It’s a task I’ve had to do before. Get a list of all the sheet names in a workbook with 100+ sheets in it.
With a bit of VBA know-how, it can be done fairly quickly. Writing the code to loop through all the sheet objects in the active workbook and write them out to a sheet would only take a dozen lines of code.
What if you needed to this for all workbooks in a given folder? Hmm, a bit more code and it’s possible. You first need to loop through all the workbooks in a folder, then for each one loop through all the sheets and write the names out to a workbook. Ok, it’s getting a bit more complicated and there’s a bit more code involved.
Ok, now what if you want to do this for the folder and all subfolders that it contains? You’d have to write code to check if a folder has any subfolders, then loop through them and check each one of those to see if they themselves have any subfolders… and so on, and on until you don’t find any more subfolders. At each folder level, you also need to loop through all the files and get sheet names too.
Who wants to spend their time writing code? I don’t. That’s what makes power query so awesome. Many things that used to require coding in VBA to do, can now be done quickly without a bit of coding.
I’ve set up a folder called My Folder containing 3 Excel workbooks and one folder called A Subfolder (bravo John, very original name). Each workbook has a couple of sheets in them but is otherwise empty.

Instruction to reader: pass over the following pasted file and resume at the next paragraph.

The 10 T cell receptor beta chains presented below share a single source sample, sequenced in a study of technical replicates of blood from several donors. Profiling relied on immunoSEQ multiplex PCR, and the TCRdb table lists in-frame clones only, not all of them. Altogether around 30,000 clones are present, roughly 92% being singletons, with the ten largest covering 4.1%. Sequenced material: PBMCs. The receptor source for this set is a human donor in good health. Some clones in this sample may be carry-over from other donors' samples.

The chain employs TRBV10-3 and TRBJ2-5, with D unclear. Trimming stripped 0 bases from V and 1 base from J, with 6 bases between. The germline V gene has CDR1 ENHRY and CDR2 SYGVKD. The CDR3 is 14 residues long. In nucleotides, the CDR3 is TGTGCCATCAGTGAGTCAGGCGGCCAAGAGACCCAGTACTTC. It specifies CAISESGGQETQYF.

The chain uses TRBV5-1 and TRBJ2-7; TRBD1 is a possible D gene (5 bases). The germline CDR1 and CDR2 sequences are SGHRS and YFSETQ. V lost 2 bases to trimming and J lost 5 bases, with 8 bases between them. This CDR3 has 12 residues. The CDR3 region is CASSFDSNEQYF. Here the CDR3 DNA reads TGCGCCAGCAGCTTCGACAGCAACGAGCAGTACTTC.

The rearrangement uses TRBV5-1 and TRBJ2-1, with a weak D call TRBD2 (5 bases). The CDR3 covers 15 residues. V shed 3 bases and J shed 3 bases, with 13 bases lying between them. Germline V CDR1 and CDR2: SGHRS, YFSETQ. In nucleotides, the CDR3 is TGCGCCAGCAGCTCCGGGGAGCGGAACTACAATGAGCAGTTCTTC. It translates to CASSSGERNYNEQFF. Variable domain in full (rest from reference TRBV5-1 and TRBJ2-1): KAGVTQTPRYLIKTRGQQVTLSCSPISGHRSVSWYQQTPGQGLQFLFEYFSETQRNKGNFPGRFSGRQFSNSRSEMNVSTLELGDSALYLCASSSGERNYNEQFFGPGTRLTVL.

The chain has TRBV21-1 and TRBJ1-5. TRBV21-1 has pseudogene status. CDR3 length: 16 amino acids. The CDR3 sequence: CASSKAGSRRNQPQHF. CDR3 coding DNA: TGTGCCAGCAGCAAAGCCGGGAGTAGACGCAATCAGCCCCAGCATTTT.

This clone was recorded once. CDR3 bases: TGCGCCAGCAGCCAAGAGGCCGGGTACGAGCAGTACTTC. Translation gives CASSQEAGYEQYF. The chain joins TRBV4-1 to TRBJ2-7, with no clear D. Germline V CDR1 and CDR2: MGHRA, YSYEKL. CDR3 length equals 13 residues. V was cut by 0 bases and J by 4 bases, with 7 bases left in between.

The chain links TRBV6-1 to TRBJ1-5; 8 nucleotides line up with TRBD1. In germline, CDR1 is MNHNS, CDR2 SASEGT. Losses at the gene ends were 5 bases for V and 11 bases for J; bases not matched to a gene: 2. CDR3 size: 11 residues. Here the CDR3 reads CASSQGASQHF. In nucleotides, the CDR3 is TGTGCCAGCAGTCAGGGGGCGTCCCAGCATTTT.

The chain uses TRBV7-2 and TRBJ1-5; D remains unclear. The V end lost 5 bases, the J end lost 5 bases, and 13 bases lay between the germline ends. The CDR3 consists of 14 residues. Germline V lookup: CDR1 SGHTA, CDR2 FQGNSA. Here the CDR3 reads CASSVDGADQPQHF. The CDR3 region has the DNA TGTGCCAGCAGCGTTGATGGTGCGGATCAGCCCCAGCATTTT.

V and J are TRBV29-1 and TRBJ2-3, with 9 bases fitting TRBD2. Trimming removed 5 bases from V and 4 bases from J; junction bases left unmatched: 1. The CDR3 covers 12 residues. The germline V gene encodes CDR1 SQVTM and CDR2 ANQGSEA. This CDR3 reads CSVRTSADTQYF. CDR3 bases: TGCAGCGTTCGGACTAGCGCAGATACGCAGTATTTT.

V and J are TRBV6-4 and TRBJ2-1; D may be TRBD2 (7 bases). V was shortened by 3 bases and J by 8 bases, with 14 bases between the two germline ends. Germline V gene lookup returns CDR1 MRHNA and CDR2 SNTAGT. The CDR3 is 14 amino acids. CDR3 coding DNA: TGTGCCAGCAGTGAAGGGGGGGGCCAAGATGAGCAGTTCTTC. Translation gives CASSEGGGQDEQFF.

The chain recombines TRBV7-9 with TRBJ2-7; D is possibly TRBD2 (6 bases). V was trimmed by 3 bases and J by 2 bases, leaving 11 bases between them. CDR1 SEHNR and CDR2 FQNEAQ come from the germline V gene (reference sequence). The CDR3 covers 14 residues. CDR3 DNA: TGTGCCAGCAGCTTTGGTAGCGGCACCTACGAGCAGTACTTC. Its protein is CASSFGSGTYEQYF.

In the subfolder, I have a few more workbooks which are again empty apart from a couple of sheets.
Let’s see if we can get all the sheet names using Power Query.
Create a From Folder Query
First, we need to create a new From Folder query that targets our main folder.
Go to the Data tab and press the Get Data button in the Get & Transform Data section. Then select From File and choose From Folder.
This will create a new query and you’ll be prompted to input the folder path of the main folder or you can browse to its location.
Next, a preview of the data will show up and you should see a list of file names along with other data about the files like extensions, dates, and paths. Press the Edit button to further edit these results.
Filter on Excel Files
It might be the case that some of the folders you have might contain different file types other than Excel files. Maybe you have some Word documents, pictures or powerpoint files in the folder or some of its subfolders. So we will need to first filter our query to only show us the Excel files in our folders.
In my case, I only have xlxs files in the folders so it’s not a vital step to get the query working now. It’s a good idea to add the filter in though, as this will prevent the query from breaking down the road if other types of files get added into the folder later.
It’s possible that an extension on a file appears all lower case or all upper case. We could have a .xlsx or .XLSX file extension, so we’ll need to incorporate this possibility into our filter since power query is case sensitive.
We may also want to allow for other Excel file extensions like .xls, .xlsm or .xlsb and their upper case versions as well.
To take care of extensions possibly being of lower or upper case, we will first transform them all into upper case. This way we will only have to account for the uppercase version in our filters. This will save a couple OR conditions in our filter step.
Right click on the Extension column heading in the data preview and select Transform and then UPPERCASE.
You can also access this from the Transform tab in the ribbon under the Format command found in the Text Column section.